In addition to wear simulations, laboratory studies of bioreactivity also have the potential to provide vital information in predicting clinical performance of new materials. For such studies ideally, the same method used to isolate and characterize particles from wear simulations should also be used to isolate and characterize particles for prediction of bioreactivity. This would ensure that the particles provided for cellular bioreactivity testing have the same morphology, size distribution, and chemical composition as those produced during the wear process. This fundamental observation leads to an important consequence: the isolation process must be designed so that particles can be fully characterized and virtually free of any contaminant or residue.
A synopsis of the information that can typically be obtained from analysis of wear particles is illustrated in Fig. 1.
Interrelations among wear particle characteristics, wear mechanisms and biological activity.
In recent years, numerous novel implants have been introduced for the spine. Typically, FDA requirements for approval of a new implant include, among others, results of fatigue and wear testing.26 Increased recognition of the importance of wear particle analysis has resulted in regulatory organizations requiring particle analysis as a routine component of implant fatigue and wear testing, general procedures of which are described in various ASTM and ISO documents.27, 28 So far, these documents provide general guidelines but do not outline the details of the methodology required to conduct reliable and reproducible particle isolation and characterization. Specifically, an FDA guidance document26 specifies, “You should … extract the wear debris from the test solution using a filter with a pore size that allows collection of sub-micron particles,” and that “… you should characterize the wear debris.” As discussed below, these requirements are not well-defined and overlook the complexities of the process of particle analysis. Substantial challenges remain towards the goal of establishing a single, accurate and repeatable method for the analysis of metal particles generated by implant wear for universal application in the orthopaedic and spine communities.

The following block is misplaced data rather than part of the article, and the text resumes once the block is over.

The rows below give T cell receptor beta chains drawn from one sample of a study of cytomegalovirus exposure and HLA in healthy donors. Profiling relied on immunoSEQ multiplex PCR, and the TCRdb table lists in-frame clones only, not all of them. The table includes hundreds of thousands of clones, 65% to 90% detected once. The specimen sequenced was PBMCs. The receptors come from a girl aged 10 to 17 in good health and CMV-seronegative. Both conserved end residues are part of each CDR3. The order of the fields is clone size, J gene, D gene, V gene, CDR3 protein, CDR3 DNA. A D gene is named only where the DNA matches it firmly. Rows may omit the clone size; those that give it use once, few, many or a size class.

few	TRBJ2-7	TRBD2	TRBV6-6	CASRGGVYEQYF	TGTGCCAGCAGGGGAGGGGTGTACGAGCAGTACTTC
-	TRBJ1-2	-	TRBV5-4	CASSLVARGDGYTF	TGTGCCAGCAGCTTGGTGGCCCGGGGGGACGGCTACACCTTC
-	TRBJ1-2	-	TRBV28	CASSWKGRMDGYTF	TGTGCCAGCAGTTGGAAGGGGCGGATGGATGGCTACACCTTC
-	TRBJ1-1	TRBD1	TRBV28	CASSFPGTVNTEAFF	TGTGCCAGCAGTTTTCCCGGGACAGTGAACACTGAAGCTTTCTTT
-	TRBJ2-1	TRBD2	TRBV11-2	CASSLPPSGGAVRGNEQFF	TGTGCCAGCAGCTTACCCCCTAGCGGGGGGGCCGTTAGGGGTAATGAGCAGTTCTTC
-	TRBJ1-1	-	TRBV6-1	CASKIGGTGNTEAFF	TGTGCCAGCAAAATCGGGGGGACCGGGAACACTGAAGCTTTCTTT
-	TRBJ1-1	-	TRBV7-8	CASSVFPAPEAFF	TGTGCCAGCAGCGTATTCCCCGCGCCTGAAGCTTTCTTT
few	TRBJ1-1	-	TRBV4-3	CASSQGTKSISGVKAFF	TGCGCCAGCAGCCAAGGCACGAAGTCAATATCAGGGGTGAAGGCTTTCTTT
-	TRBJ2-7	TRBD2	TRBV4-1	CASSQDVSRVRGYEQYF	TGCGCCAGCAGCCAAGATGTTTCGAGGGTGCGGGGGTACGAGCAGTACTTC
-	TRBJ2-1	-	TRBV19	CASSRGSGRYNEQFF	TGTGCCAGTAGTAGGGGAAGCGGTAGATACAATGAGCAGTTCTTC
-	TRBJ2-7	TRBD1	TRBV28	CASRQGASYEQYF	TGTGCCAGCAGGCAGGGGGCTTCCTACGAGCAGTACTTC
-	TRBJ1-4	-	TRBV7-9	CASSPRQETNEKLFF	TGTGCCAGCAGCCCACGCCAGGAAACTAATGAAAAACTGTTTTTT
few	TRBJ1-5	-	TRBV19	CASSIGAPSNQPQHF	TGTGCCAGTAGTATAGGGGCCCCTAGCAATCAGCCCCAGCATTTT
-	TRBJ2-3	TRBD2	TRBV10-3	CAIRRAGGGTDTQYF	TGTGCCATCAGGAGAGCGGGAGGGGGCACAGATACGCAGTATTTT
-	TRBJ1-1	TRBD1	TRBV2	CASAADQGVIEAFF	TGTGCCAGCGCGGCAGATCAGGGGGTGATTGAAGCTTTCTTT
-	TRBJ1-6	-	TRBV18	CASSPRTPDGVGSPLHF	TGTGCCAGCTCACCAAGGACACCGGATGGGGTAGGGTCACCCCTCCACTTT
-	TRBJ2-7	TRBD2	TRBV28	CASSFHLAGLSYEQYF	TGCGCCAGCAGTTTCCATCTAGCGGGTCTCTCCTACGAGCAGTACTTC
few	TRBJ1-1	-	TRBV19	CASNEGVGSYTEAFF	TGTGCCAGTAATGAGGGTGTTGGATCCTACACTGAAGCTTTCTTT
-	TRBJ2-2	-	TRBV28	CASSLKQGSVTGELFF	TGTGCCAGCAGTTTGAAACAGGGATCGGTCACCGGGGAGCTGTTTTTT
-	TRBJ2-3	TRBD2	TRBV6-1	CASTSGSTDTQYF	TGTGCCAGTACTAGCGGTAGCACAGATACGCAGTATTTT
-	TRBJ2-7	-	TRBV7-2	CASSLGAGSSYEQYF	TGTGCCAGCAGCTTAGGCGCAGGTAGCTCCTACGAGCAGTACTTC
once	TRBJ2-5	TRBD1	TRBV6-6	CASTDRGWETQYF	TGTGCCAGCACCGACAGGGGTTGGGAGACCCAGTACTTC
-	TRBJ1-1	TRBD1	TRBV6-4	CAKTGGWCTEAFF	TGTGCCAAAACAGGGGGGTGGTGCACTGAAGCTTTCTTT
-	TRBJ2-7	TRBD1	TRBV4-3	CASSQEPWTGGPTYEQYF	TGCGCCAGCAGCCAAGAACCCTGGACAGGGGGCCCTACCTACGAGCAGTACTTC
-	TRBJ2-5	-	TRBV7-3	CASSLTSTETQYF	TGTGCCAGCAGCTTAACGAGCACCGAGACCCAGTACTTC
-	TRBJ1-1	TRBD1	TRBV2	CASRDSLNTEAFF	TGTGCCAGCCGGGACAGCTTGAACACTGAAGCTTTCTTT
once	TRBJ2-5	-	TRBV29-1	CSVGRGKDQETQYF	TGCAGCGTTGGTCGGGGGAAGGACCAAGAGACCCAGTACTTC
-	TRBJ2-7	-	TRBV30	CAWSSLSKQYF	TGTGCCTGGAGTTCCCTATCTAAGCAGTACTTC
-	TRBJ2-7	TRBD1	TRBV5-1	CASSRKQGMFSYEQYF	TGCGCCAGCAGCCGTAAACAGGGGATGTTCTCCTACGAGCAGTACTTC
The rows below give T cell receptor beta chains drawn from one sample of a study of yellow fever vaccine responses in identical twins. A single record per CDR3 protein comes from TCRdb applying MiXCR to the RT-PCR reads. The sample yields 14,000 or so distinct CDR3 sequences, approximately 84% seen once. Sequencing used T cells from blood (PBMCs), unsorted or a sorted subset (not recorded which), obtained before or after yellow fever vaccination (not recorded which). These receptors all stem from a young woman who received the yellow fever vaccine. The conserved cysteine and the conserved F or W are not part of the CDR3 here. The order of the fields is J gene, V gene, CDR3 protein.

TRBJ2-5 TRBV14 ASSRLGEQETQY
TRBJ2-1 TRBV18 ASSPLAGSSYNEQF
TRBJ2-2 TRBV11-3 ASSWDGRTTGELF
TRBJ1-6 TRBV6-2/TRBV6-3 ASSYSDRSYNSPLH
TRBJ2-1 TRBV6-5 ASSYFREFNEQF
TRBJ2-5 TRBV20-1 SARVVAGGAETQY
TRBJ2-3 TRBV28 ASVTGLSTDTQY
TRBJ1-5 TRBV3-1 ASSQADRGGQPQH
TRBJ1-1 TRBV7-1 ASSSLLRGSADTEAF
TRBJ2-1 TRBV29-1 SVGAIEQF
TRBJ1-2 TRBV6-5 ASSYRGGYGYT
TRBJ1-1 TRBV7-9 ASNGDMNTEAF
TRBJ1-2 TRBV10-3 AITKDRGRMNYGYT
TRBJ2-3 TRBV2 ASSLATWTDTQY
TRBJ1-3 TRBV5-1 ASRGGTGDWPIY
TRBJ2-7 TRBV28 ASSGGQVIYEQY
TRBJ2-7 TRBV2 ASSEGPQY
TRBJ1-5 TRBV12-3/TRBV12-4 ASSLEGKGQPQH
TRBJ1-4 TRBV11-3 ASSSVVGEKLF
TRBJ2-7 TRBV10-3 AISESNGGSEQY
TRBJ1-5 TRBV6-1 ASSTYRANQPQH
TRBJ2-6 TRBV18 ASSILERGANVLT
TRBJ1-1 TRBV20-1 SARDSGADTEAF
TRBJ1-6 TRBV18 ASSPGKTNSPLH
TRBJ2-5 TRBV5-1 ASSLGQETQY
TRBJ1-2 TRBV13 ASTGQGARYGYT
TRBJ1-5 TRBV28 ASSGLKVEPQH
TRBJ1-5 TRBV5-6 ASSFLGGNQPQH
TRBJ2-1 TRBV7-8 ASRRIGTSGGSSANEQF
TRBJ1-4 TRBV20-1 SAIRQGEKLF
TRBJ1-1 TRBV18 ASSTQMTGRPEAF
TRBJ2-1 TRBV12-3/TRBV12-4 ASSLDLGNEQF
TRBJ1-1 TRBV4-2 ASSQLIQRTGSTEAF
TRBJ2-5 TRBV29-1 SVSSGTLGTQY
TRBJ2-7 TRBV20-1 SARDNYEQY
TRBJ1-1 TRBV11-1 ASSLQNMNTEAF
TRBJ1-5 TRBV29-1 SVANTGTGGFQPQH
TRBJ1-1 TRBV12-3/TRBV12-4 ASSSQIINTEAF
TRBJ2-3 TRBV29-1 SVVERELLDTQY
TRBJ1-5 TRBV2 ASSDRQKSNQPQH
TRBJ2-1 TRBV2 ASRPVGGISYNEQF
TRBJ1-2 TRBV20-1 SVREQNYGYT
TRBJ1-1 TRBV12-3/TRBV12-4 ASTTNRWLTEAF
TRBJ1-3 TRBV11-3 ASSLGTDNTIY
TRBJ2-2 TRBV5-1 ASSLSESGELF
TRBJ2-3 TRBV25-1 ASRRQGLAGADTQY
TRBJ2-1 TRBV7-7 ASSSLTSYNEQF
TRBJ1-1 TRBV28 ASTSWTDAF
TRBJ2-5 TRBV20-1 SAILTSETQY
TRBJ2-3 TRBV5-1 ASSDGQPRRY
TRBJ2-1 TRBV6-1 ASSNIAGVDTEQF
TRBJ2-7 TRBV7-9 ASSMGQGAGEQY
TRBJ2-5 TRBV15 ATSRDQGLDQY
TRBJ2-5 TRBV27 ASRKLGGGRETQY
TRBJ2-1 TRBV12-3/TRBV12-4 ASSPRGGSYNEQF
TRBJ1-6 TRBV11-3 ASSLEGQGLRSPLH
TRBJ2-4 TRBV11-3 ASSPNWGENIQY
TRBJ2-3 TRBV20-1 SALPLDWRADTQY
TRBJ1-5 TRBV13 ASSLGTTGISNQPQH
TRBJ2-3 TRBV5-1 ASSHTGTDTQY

Many different techniques and approaches have been used over the years in order to establish a reliable and repeatable methodology for the isolation and characterization of metal wear particles from tissues or from lubricants used for wear simulations.8, 9, 29, 30, 31, 32, 33, 34, 35, 36, 37, 38, 39, 40, 41, 42, 43, 44, 45, 46, 47 A thorough review of these methods is beyond the scope of this article. However, in this section, we briefly summarize the most significant past accomplishments of key investigators towards particle isolation and analysis.
Any particle analysis protocol essentially consists of 4 parts: digestion and isolation, display and image acquisition, morphological and chemical characterization, and statistical analysis.
The first step in the analysis of particles is their isolation from serum lubricant solutions, tissues, or synovial fluid. Each of these is characterized by the presence of different proteins, lipids, and other constituents such as hyaluronic acid. Particles can bind to these macromolecules or be trapped along with other residues. In order to free the particles from any substance that eventually might interfere with their characterization, researchers have used different approaches.